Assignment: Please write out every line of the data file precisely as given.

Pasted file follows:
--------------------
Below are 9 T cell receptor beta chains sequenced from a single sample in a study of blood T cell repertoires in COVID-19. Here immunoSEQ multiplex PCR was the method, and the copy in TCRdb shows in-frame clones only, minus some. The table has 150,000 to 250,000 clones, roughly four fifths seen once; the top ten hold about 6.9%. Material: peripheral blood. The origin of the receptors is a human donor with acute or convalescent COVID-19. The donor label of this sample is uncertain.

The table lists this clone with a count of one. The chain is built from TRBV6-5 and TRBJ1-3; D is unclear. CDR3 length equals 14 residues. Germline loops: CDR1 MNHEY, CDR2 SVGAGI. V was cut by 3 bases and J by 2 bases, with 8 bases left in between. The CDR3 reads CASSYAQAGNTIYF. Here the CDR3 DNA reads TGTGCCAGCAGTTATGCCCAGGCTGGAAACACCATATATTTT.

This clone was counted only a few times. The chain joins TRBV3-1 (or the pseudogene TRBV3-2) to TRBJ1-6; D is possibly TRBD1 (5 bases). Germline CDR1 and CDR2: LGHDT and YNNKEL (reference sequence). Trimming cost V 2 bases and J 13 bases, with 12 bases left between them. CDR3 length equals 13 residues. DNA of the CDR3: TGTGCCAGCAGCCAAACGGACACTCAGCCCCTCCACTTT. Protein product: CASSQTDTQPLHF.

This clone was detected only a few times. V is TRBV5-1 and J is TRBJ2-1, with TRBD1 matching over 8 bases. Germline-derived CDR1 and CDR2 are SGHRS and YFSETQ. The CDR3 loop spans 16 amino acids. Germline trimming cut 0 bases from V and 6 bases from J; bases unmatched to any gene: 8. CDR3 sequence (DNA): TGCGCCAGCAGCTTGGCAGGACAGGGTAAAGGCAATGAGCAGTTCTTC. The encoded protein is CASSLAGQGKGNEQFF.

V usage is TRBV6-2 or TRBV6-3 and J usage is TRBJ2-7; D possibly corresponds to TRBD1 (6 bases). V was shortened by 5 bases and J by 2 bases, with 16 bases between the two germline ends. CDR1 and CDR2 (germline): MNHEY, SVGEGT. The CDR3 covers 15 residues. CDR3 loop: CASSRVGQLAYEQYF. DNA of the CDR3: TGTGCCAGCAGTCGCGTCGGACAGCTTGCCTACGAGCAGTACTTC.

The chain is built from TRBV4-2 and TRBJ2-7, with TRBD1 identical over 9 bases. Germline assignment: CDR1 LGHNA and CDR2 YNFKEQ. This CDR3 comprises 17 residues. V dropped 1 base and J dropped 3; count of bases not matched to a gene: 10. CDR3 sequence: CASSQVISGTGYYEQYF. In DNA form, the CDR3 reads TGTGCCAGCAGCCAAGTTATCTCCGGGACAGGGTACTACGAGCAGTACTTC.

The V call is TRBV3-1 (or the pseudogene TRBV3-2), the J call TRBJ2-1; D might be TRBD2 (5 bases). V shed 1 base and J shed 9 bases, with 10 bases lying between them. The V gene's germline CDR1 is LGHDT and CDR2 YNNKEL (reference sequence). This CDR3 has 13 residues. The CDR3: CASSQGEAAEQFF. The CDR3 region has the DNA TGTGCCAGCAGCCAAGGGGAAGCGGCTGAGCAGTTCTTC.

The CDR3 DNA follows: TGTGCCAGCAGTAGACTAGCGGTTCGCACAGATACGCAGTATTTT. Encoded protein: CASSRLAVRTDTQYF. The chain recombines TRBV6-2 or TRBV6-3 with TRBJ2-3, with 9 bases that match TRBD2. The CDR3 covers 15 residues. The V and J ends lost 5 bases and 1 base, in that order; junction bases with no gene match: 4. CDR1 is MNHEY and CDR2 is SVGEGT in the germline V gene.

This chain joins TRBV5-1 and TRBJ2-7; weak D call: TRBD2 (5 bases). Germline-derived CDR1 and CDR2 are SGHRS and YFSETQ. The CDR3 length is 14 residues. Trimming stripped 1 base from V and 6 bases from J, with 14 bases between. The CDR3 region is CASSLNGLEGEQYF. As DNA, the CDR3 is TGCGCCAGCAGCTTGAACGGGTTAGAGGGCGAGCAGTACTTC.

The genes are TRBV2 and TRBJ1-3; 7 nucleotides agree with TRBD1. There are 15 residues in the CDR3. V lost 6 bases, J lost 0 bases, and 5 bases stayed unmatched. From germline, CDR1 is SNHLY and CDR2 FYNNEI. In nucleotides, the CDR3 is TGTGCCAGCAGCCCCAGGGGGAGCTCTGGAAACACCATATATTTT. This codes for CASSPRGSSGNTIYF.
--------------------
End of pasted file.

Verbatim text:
Below are 9 T cell receptor beta chains sequenced from a single sample in a study of blood T cell repertoires in COVID-19. Here immunoSEQ multiplex PCR was the method, and the copy in TCRdb shows in-frame clones only, minus some. The table has 150,000 to 250,000 clones, roughly four fifths seen once; the top ten hold about 6.9%. Material: peripheral blood. The origin of the receptors is a human donor with acute or convalescent COVID-19. The donor label of this sample is uncertain.

The table lists this clone with a count of one. The chain is built from TRBV6-5 and TRBJ1-3; D is unclear. CDR3 length equals 14 residues. Germline loops: CDR1 MNHEY, CDR2 SVGAGI. V was cut by 3 bases and J by 2 bases, with 8 bases left in between. The CDR3 reads CASSYAQAGNTIYF. Here the CDR3 DNA reads TGTGCCAGCAGTTATGCCCAGGCTGGAAACACCATATATTTT.

This clone was counted only a few times. The chain joins TRBV3-1 (or the pseudogene TRBV3-2) to TRBJ1-6; D is possibly TRBD1 (5 bases). Germline CDR1 and CDR2: LGHDT and YNNKEL (reference sequence). Trimming cost V 2 bases and J 13 bases, with 12 bases left between them. CDR3 length equals 13 residues. DNA of the CDR3: TGTGCCAGCAGCCAAACGGACACTCAGCCCCTCCACTTT. Protein product: CASSQTDTQPLHF.

This clone was detected only a few times. V is TRBV5-1 and J is TRBJ2-1, with TRBD1 matching over 8 bases. Germline-derived CDR1 and CDR2 are SGHRS and YFSETQ. The CDR3 loop spans 16 amino acids. Germline trimming cut 0 bases from V and 6 bases from J; bases unmatched to any gene: 8. CDR3 sequence (DNA): TGCGCCAGCAGCTTGGCAGGACAGGGTAAAGGCAATGAGCAGTTCTTC. The encoded protein is CASSLAGQGKGNEQFF.

V usage is TRBV6-2 or TRBV6-3 and J usage is TRBJ2-7; D possibly corresponds to TRBD1 (6 bases). V was shortened by 5 bases and J by 2 bases, with 16 bases between the two germline ends. CDR1 and CDR2 (germline): MNHEY, SVGEGT. The CDR3 covers 15 residues. CDR3 loop: CASSRVGQLAYEQYF. DNA of the CDR3: TGTGCCAGCAGTCGCGTCGGACAGCTTGCCTACGAGCAGTACTTC.

The chain is built from TRBV4-2 and TRBJ2-7, with TRBD1 identical over 9 bases. Germline assignment: CDR1 LGHNA and CDR2 YNFKEQ. This CDR3 comprises 17 residues. V dropped 1 base and J dropped 3; count of bases not matched to a gene: 10. CDR3 sequence: CASSQVISGTGYYEQYF. In DNA form, the CDR3 reads TGTGCCAGCAGCCAAGTTATCTCCGGGACAGGGTACTACGAGCAGTACTTC.

The V call is TRBV3-1 (or the pseudogene TRBV3-2), the J call TRBJ2-1; D might be TRBD2 (5 bases). V shed 1 base and J shed 9 bases, with 10 bases lying between them. The V gene's germline CDR1 is LGHDT and CDR2 YNNKEL (reference sequence). This CDR3 has 13 residues. The CDR3: CASSQGEAAEQFF. The CDR3 region has the DNA TGTGCCAGCAGCCAAGGGGAAGCGGCTGAGCAGTTCTTC.

The CDR3 DNA follows: TGTGCCAGCAGTAGACTAGCGGTTCGCACAGATACGCAGTATTTT. Encoded protein: CASSRLAVRTDTQYF. The chain recombines TRBV6-2 or TRBV6-3 with TRBJ2-3, with 9 bases that match TRBD2. The CDR3 covers 15 residues. The V and J ends lost 5 bases and 1 base, in that order; junction bases with no gene match: 4. CDR1 is MNHEY and CDR2 is SVGEGT in the germline V gene.

This chain joins TRBV5-1 and TRBJ2-7; weak D call: TRBD2 (5 bases). Germline-derived CDR1 and CDR2 are SGHRS and YFSETQ. The CDR3 length is 14 residues. Trimming stripped 1 base from V and 6 bases from J, with 14 bases between. The CDR3 region is CASSLNGLEGEQYF. As DNA, the CDR3 is TGCGCCAGCAGCTTGAACGGGTTAGAGGGCGAGCAGTACTTC.

The genes are TRBV2 and TRBJ1-3; 7 nucleotides agree with TRBD1. There are 15 residues in the CDR3. V lost 6 bases, J lost 0 bases, and 5 bases stayed unmatched. From germline, CDR1 is SNHLY and CDR2 FYNNEI. In nucleotides, the CDR3 is TGTGCCAGCAGCCCCAGGGGGAGCTCTGGAAACACCATATATTTT. This codes for CASSPRGSSGNTIYF.